This event is hosted by the Morris County Unit.
New to a Unit event? NASW-NJ has 12 volunteer-led, county-based Units that hold regional events around the state of New Jersey for members in that area. (However due to the public health emergency, Unit events will be held virtually until further notice!) These events are planned and coordinated by an appointed volunteer Chair and Co-Chair, as well as a Regional Representative from NASW-NJ’s Board of Directors. The Morris County Unit Chairs are Cheryl Cohen, MSW, LCSW (email@example.com) and Veronica Grysko-Sporer, MSW (firstname.lastname@example.org) and the Northwest Regional Representative is also Veronica Grysko-Sporer.
Unit events are a fun, informative way to grow your network near your home or workplace. These events are one of the many benefits of NASW-NJ membership, but we do invite all mental health professional to join us at this meeting. Learn more about our Units here.
Relational Gestalt Therapy
Date: Wednesday, March 10th from 6:00-7:30pm
Zoom login information will be emailed to you once you register. Attendees will earn 1.5 clinical CEUs for this webinar.
- How has gestalt therapy changed since it’s inception in the 1950’s?
- What is relational gestalt therapy? How does it differ from the original gestalt therapy methods?
- What do these terms mean in relational gestalt therapy: singularity, principle of possible relevance, contemporaneity, perspectival view of reality, I-thou/I-It encounter, presence, inclusion, commitment to the between, and the paradoxical theory of change?
Relational Gestalt Therapy
Presented by: Andy Lapides, MSW, LCSW, BCD
In the 1960’s and 1970’s, the heyday of gestalt therapy, many therapists were exposed to the older style of gestalt therapy. Many remember the confrontational style of Fritz Perls, one of the co-founders of gestalt therapy, made famous by the “Gloria Film” (which many of us watched in graduate school). Perls’ approach was shocking, almost abrasive, and creatively brilliant, yet ethically concerning to say the least.
Since then, beginning in the 1980’s, gestalt therapy has evolved beyond the “hot seat” approach (made famous by Fritz’s theatrics) and has moved toward a “relational gestalt therapy” perspective. The relational gestalt movement is an ethical turn toward valuing the primacy of a co-created, embodied, relationship within an applied-phenomenological practice.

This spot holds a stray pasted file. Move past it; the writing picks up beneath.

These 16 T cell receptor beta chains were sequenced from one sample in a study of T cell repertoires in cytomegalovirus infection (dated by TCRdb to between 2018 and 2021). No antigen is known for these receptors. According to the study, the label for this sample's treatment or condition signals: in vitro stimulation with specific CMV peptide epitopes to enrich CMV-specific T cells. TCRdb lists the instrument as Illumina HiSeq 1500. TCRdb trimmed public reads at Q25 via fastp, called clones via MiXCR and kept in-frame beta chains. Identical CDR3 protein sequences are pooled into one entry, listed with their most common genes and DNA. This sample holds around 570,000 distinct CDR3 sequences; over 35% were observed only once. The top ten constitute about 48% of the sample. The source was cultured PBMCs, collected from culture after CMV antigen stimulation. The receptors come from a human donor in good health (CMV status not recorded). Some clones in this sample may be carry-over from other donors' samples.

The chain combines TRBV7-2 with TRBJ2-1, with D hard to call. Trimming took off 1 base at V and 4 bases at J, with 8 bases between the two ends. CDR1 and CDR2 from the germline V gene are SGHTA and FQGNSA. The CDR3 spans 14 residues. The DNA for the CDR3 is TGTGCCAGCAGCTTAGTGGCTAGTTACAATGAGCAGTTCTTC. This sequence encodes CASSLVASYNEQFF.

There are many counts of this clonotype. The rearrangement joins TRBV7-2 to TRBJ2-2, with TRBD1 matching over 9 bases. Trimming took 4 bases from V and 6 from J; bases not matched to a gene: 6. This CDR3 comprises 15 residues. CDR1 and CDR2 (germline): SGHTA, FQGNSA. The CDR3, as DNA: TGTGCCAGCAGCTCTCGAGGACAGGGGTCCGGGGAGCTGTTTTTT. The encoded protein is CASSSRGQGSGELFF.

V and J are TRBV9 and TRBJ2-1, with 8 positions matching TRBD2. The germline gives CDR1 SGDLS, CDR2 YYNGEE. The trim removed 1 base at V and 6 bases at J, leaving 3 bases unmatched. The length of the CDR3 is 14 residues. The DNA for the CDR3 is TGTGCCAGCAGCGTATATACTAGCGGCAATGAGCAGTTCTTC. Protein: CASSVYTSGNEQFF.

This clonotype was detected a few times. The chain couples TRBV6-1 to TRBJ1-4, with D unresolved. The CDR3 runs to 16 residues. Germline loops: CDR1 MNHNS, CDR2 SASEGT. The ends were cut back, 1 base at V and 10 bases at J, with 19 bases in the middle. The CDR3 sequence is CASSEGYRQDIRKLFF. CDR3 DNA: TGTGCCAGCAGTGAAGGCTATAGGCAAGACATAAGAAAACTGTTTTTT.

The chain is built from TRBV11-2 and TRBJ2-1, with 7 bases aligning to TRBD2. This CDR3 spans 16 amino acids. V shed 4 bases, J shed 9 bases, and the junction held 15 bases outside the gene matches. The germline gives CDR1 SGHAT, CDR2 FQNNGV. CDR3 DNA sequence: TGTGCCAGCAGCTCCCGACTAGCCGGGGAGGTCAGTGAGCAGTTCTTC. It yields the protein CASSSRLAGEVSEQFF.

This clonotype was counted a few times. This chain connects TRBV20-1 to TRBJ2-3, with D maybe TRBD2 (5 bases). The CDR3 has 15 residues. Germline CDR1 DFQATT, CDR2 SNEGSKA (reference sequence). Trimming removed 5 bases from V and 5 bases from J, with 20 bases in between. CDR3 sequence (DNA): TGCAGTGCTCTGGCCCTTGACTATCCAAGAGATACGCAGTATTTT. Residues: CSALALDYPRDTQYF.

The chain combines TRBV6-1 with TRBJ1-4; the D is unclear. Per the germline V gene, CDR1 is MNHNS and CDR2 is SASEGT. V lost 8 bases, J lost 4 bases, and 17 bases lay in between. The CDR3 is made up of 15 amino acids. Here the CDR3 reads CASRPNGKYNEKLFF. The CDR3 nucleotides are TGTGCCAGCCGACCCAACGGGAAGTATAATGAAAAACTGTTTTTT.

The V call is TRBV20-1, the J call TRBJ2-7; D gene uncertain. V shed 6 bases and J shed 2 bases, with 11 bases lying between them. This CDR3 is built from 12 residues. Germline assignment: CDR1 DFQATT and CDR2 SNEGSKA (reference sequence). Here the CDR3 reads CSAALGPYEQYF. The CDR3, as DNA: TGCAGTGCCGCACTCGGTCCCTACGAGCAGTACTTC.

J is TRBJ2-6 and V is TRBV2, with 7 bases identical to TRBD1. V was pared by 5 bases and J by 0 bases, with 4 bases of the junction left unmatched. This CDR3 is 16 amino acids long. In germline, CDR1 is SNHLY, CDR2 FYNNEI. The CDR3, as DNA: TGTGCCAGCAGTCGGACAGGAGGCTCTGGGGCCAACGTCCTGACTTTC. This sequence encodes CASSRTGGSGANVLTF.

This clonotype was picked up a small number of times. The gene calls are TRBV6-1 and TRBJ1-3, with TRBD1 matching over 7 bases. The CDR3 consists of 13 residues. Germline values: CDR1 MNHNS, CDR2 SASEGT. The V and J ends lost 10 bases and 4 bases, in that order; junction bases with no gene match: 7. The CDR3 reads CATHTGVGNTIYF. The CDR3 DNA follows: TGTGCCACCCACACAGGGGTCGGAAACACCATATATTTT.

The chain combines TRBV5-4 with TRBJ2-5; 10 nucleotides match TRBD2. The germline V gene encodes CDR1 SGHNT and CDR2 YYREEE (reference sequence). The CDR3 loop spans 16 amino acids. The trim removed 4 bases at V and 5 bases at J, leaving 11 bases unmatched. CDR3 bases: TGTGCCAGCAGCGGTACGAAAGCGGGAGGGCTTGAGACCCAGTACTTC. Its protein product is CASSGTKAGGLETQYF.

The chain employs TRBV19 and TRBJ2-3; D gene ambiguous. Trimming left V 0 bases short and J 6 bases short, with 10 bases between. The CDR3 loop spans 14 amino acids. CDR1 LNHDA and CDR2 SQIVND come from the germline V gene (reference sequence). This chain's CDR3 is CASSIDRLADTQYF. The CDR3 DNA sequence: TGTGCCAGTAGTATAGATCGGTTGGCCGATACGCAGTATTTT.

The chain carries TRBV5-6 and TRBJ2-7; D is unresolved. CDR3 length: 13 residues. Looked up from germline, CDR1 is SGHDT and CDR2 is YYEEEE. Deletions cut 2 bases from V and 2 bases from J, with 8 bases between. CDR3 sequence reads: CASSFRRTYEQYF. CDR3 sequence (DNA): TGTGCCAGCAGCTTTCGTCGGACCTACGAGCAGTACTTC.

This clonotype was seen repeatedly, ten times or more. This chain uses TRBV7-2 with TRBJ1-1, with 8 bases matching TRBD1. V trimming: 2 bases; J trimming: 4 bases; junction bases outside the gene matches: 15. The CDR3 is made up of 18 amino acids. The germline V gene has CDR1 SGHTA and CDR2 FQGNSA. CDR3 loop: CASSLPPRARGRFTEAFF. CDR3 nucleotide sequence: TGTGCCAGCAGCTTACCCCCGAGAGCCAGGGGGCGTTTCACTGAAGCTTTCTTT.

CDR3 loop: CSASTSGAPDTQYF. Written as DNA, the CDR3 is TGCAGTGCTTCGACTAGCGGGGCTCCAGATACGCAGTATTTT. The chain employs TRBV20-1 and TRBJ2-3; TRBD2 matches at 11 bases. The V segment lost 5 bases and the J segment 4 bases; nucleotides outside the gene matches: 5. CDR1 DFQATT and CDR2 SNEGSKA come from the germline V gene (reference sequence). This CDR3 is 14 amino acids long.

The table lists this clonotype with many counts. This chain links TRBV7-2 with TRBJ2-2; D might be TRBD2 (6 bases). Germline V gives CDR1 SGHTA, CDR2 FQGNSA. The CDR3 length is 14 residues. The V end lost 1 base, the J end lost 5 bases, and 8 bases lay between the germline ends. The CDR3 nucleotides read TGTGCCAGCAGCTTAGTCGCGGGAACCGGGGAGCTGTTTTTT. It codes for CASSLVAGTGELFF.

Two of the main theorists involved with this evolution is Lynne Jacobs and Gary Yontef at the Pacific Gestalt Institute in Los Angeles, California. I was fortunate to study with both Lynne and Gary in California for one week during their residential program in 2016. Lynne is also an intersubjective psychoanalyst and teaches in both arenas (gestalt and psychoanalysis).
I originally trained in New York City at the Gestalt Center for Psychotherapy & Training from 2005 to 2008. I went on to train in psychoanalysis and group analysis. Since then, I have been the secretary of The New York Institute for Gestalt Therapy, the first gestalt therapy training program founded by Laura and Fritz Perls in the 1950’s.
My approach to psychotherapy has been influenced by my training, personal therapy, along with being a social worker for over twenty years working with a variety of populations and settings. I don’t use either gestalt therapy or psychoanalytic psychotherapy in a pure way and work more pragmatically. I find this pragmatic approach is grounded in relational gestalt therapy philosophy.
I published a paper in an integrative journal in 2012 entitled “A Gentler Gestalt Therapy: On Reducing Stimulation in Adult Survivors of Abuse”. Since then, I have been teaching at Rutgers School of Social Work as well as working in my private practice. I enjoy doing a variety of modalities: couples work, group work, individual psychotherapy, and family therapy.